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November 30th, 2011

Empowered Leadership

By Dave

by Lori Brower

“If your actions inspire others to dream more, learn more, do more and become more, you are a leader.” John Quincy Adams

This quote is found in Lee’s book, “The Brower Quadrant.” Leadership is a cornerstone principle of Empowered Wealth. Lee discusses the differences between leadership and management, which are often confused as being one in the same. He has identified “The Five C’s of True Leadership” as follows:

Clarity

Consciousness

Consistency

Courage

Compassion

The topic of leadership has come up in our family quite often of late and I thought I would put two of our family members to the leadership test.

Obviously, Lee is very conscious of his effort to be a true leader. He is very clear in his vision and deeply grateful for the opportunities that support it. He is “present” in the now and avoids the pitfalls of regret and a vision without action. His systems are consistent and his actions are followed through with courage in a vulnerable society. He allows each individual, whether at home or at work, to find his or her own unique contributions.

On the other side of the spectrum, we have a daughter, now 20 years old. We have always believed Carly will be a superior leader – not because she is so bossy – but because of her solid sense of purpose (ok, being bossy is relevant, too). We have placed her in structured “learning opportunities” hoping to develop her leadership skills: “Motivating the Teen Spirit” with Lisa Nichols and SuperCamp at age 17. She completed both with glimpses of potential peeking through but she was still more concerned about having to go without a cell phone for 10 consecutive days than learning.

We then suggested she apply to be a camp counselor for the for the summer after she graduated from high school. This foundation is committed to educational and recreational programs for youth to children living in two of the nation’s most violent and impoverished cities, Hartford, CT and Philadelphia, PA. Carly chose to work at Hartford on the campus of Trinity College.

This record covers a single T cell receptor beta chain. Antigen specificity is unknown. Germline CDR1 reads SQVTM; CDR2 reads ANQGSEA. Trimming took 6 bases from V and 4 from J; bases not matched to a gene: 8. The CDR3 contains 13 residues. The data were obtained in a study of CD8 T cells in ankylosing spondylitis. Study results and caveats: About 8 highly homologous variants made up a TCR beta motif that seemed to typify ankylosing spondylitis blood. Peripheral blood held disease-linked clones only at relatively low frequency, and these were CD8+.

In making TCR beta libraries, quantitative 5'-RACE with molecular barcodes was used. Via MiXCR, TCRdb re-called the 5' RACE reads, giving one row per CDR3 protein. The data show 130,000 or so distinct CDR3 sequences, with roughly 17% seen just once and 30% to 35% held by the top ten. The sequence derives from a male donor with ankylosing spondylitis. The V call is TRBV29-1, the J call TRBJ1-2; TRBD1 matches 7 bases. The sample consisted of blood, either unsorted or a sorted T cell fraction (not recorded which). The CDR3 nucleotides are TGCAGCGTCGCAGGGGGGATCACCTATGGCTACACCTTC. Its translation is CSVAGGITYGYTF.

Keep in mind Carly knew NO ONE and was the youngest counselor by two years. She packed up all of her earthly belongings and flew across the country on her own. Lee and I are close friends with the founders of ESF (Education, Sports & Fun) and were assured of her safety. She wasn’t so sure, especially once she realized she had a mouse in her dorm room, soon to be nicknamed, “Stuart Little.”

Her learning came quickly. These children had to be nominated by a pastor or teacher to be accepted into the camp – they WANTED to be there, they WANTED to learn. She volunteered to work overtime by riding the bus to pick up and drop off the day campers. ESF has a strict policy of parent-to-counselor-back to parent handoff, never leaving a camper alone. She got to personally observe the environment these children were living in; the same environment she was not allowed to walk around after dark.

Her bonding with her assigned group was instantaneous. She adored her little ones – ages 5 and 6 – and they her. Her heart would melt when being asked a question that began with, “Miss Carly, will you….” Pool time was a favorite activity. And the dance contest? Oh my, she could shake it with the best of them! She was always amazed how they all knew the rap songs verbatim.

She also witnessed how the Board of Education and the State Health Department, in an effort to help, made a terrible decision when strictly enforcing uneaten food to be thrown away. Even apples and untouched half sandwiches were tossed. Carly knew that many of the children were having their only meal when at camp and would have gladly taken the leftover food home.

After seven exhausting weeks, she flew home. In her hands, she kept the file of goodbye letters written from her little ones as her tears dropped on the paper.

It was clear to her that she had taken her education for granted; her home for granted; her family for granted. It was clear she had much to offer.

Her consciousness of how life outside of her comfort zone had expanded tenfold. It was not at all how she had envisioned. She had not even given it any thought, actually.

She learned consistency with little ones was a necessary tool for setting boundaries and earning respect.

She acknowledged the courage in those children for having a vision for a better future. They walked through their fear so they could learn. She realized she had never really known fear at all.

Her compassion for her kids, as she referred to them, was enormous. Maybe behavior did reflect circumstances; maybe things are not always as they seem; maybe opening her heart allowed love to encourage them to succeed – for her to make a difference.

Carly is a leader. And I am very proud of her for taking that leap of faith and embrace the “learning opportunity” that came her way.

 

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